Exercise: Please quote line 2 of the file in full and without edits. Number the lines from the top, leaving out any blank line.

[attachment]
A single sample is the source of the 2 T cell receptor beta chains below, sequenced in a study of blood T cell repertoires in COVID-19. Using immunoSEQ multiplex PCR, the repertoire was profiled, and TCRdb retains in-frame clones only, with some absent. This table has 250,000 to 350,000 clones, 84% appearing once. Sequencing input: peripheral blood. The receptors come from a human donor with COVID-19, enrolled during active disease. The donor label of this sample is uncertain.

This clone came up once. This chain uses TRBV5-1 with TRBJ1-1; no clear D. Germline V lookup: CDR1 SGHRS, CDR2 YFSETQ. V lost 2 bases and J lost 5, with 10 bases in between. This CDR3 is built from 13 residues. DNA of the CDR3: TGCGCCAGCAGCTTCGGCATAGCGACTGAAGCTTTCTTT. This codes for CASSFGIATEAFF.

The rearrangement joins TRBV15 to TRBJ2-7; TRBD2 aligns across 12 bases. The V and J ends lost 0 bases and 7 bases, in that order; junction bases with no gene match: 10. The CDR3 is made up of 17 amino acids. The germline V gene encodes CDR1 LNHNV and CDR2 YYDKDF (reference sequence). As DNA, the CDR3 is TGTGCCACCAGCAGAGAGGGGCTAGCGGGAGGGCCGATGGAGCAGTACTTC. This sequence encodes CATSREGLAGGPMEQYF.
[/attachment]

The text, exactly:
This clone came up once. This chain uses TRBV5-1 with TRBJ1-1; no clear D. Germline V lookup: CDR1 SGHRS, CDR2 YFSETQ. V lost 2 bases and J lost 5, with 10 bases in between. This CDR3 is built from 13 residues. DNA of the CDR3: TGCGCCAGCAGCTTCGGCATAGCGACTGAAGCTTTCTTT. This codes for CASSFGIATEAFF.